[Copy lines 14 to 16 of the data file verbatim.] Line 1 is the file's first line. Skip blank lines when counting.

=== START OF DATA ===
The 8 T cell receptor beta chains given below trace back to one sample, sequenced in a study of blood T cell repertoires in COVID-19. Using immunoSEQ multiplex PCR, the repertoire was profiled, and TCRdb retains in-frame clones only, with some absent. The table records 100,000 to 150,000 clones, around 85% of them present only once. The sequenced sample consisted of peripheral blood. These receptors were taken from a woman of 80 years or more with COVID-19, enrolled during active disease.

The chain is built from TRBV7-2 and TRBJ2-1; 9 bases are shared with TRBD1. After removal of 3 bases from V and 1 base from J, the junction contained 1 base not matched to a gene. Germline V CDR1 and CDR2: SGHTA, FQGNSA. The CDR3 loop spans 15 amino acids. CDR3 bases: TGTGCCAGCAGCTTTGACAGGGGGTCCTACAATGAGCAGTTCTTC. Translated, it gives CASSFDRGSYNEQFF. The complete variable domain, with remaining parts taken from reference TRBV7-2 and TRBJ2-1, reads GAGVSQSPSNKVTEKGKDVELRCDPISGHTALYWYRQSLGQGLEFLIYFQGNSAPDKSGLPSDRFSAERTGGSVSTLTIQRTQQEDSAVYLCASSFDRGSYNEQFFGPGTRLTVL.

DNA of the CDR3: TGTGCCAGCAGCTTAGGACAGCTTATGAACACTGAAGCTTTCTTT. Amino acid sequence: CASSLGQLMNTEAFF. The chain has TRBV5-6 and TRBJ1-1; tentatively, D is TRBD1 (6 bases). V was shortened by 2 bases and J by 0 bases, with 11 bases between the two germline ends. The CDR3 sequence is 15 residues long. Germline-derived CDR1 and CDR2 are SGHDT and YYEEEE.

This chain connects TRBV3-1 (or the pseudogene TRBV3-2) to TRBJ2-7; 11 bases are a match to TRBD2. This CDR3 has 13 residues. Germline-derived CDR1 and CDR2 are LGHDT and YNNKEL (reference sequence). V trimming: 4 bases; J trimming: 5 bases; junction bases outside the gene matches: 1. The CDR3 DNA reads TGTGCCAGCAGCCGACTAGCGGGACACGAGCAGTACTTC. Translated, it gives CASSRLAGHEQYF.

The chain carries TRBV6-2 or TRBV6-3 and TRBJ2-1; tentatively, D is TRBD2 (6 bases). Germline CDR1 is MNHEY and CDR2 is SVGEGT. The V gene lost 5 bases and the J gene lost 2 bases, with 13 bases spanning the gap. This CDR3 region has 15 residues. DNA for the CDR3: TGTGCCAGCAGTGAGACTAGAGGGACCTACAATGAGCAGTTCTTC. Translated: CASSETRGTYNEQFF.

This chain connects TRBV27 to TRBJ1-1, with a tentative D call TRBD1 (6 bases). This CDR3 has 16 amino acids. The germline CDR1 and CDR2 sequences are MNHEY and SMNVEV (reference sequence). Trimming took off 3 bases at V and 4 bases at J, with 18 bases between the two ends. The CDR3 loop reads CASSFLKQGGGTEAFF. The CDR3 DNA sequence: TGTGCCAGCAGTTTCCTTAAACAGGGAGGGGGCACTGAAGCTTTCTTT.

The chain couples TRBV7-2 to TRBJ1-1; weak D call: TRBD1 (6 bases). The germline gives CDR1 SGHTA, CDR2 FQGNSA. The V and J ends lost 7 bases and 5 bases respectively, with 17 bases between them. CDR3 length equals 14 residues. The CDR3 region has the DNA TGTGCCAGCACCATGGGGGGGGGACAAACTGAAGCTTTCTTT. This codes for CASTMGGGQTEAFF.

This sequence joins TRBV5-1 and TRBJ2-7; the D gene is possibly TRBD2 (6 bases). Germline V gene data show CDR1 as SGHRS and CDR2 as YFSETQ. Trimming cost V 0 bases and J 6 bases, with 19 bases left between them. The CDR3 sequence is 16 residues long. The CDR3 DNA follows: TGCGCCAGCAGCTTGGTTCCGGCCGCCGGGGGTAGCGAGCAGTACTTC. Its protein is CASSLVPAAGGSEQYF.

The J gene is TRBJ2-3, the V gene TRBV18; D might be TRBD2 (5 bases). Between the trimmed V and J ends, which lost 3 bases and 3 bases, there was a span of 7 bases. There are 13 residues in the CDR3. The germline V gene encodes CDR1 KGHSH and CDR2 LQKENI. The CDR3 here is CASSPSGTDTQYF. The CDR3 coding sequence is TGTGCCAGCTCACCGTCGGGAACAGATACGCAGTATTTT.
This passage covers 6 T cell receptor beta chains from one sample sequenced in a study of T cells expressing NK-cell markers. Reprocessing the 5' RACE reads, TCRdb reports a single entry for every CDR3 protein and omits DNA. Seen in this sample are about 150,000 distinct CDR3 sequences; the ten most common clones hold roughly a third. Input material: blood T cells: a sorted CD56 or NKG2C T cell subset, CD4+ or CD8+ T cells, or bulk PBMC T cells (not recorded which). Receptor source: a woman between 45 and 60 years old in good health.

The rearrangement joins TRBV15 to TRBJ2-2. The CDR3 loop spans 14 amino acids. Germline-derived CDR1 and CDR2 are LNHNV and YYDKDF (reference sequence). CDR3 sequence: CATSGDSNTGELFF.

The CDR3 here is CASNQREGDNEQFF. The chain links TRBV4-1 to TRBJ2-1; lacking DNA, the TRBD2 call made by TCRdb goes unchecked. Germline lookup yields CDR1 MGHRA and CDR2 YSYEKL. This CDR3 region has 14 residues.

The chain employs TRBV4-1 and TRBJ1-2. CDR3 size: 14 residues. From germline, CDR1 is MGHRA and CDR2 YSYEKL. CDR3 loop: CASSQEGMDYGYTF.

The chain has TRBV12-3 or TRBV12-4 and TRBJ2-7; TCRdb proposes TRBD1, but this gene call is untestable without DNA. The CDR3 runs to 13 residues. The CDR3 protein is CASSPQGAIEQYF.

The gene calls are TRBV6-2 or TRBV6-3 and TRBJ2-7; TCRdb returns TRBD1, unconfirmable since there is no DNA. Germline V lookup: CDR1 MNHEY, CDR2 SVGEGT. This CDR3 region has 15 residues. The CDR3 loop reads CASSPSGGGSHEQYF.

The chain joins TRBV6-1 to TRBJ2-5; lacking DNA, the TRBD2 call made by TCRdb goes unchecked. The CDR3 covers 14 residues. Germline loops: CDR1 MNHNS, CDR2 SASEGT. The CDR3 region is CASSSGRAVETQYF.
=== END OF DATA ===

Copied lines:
The chain has TRBV12-3 or TRBV12-4 and TRBJ2-7; TCRdb proposes TRBD1, but this gene call is untestable without DNA. The CDR3 runs to 13 residues. The CDR3 protein is CASSPQGAIEQYF.

The gene calls are TRBV6-2 or TRBV6-3 and TRBJ2-7; TCRdb returns TRBD1, unconfirmable since there is no DNA. Germline V lookup: CDR1 MNHEY, CDR2 SVGEGT. This CDR3 region has 15 residues. The CDR3 loop reads CASSPSGGGSHEQYF.

The chain joins TRBV6-1 to TRBJ2-5; lacking DNA, the TRBD2 call made by TCRdb goes unchecked. The CDR3 covers 14 residues. Germline loops: CDR1 MNHNS, CDR2 SASEGT. The CDR3 region is CASSSGRAVETQYF.